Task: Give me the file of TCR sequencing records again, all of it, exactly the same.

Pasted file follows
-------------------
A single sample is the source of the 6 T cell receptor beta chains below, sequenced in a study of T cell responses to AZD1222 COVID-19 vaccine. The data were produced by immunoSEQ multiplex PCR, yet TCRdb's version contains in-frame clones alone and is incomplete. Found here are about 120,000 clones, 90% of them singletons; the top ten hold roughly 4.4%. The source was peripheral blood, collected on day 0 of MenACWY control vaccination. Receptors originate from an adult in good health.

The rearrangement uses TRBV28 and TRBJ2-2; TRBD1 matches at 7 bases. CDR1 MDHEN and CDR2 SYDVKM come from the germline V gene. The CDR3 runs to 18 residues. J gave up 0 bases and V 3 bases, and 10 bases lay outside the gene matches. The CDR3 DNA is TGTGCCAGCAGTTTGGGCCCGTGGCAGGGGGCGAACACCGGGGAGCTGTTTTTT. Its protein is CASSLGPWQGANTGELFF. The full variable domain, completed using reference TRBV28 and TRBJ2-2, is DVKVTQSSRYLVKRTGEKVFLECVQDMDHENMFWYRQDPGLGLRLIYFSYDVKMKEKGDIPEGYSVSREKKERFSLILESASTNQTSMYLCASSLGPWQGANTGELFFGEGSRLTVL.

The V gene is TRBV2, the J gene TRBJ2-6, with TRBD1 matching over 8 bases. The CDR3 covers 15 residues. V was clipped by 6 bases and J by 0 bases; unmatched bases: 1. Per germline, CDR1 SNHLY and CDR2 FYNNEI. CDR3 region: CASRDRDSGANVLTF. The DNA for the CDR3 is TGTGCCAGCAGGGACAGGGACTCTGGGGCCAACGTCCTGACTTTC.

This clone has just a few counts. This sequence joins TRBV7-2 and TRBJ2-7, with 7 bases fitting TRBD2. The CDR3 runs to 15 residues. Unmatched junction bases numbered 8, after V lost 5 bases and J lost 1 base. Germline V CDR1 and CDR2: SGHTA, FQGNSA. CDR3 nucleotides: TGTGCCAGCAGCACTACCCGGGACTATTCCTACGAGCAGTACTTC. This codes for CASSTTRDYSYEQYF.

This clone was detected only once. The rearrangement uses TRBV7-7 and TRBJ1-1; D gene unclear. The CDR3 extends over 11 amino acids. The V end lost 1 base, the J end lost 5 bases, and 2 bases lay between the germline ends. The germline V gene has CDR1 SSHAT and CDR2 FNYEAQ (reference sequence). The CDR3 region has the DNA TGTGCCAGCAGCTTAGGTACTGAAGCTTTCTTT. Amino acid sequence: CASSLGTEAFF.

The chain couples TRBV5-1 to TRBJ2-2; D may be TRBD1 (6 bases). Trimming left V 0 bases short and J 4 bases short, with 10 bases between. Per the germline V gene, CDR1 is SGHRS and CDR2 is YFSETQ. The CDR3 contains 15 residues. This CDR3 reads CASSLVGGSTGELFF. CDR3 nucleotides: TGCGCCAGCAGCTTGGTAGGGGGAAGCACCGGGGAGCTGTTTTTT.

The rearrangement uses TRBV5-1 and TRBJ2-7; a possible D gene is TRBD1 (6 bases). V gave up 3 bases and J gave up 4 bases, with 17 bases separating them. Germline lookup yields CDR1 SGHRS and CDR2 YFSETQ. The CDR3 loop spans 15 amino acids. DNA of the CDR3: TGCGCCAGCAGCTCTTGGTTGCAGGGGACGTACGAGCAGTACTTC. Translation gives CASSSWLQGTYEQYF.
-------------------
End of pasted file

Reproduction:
A single sample is the source of the 6 T cell receptor beta chains below, sequenced in a study of T cell responses to AZD1222 COVID-19 vaccine. The data were produced by immunoSEQ multiplex PCR, yet TCRdb's version contains in-frame clones alone and is incomplete. Found here are about 120,000 clones, 90% of them singletons; the top ten hold roughly 4.4%. The source was peripheral blood, collected on day 0 of MenACWY control vaccination. Receptors originate from an adult in good health.

The rearrangement uses TRBV28 and TRBJ2-2; TRBD1 matches at 7 bases. CDR1 MDHEN and CDR2 SYDVKM come from the germline V gene. The CDR3 runs to 18 residues. J gave up 0 bases and V 3 bases, and 10 bases lay outside the gene matches. The CDR3 DNA is TGTGCCAGCAGTTTGGGCCCGTGGCAGGGGGCGAACACCGGGGAGCTGTTTTTT. Its protein is CASSLGPWQGANTGELFF. The full variable domain, completed using reference TRBV28 and TRBJ2-2, is DVKVTQSSRYLVKRTGEKVFLECVQDMDHENMFWYRQDPGLGLRLIYFSYDVKMKEKGDIPEGYSVSREKKERFSLILESASTNQTSMYLCASSLGPWQGANTGELFFGEGSRLTVL.

The V gene is TRBV2, the J gene TRBJ2-6, with TRBD1 matching over 8 bases. The CDR3 covers 15 residues. V was clipped by 6 bases and J by 0 bases; unmatched bases: 1. Per germline, CDR1 SNHLY and CDR2 FYNNEI. CDR3 region: CASRDRDSGANVLTF. The DNA for the CDR3 is TGTGCCAGCAGGGACAGGGACTCTGGGGCCAACGTCCTGACTTTC.

This clone has just a few counts. This sequence joins TRBV7-2 and TRBJ2-7, with 7 bases fitting TRBD2. The CDR3 runs to 15 residues. Unmatched junction bases numbered 8, after V lost 5 bases and J lost 1 base. Germline V CDR1 and CDR2: SGHTA, FQGNSA. CDR3 nucleotides: TGTGCCAGCAGCACTACCCGGGACTATTCCTACGAGCAGTACTTC. This codes for CASSTTRDYSYEQYF.

This clone was detected only once. The rearrangement uses TRBV7-7 and TRBJ1-1; D gene unclear. The CDR3 extends over 11 amino acids. The V end lost 1 base, the J end lost 5 bases, and 2 bases lay between the germline ends. The germline V gene has CDR1 SSHAT and CDR2 FNYEAQ (reference sequence). The CDR3 region has the DNA TGTGCCAGCAGCTTAGGTACTGAAGCTTTCTTT. Amino acid sequence: CASSLGTEAFF.

The chain couples TRBV5-1 to TRBJ2-2; D may be TRBD1 (6 bases). Trimming left V 0 bases short and J 4 bases short, with 10 bases between. Per the germline V gene, CDR1 is SGHRS and CDR2 is YFSETQ. The CDR3 contains 15 residues. This CDR3 reads CASSLVGGSTGELFF. CDR3 nucleotides: TGCGCCAGCAGCTTGGTAGGGGGAAGCACCGGGGAGCTGTTTTTT.

The rearrangement uses TRBV5-1 and TRBJ2-7; a possible D gene is TRBD1 (6 bases). V gave up 3 bases and J gave up 4 bases, with 17 bases separating them. Germline lookup yields CDR1 SGHRS and CDR2 YFSETQ. The CDR3 loop spans 15 amino acids. DNA of the CDR3: TGCGCCAGCAGCTCTTGGTTGCAGGGGACGTACGAGCAGTACTTC. Translation gives CASSSWLQGTYEQYF.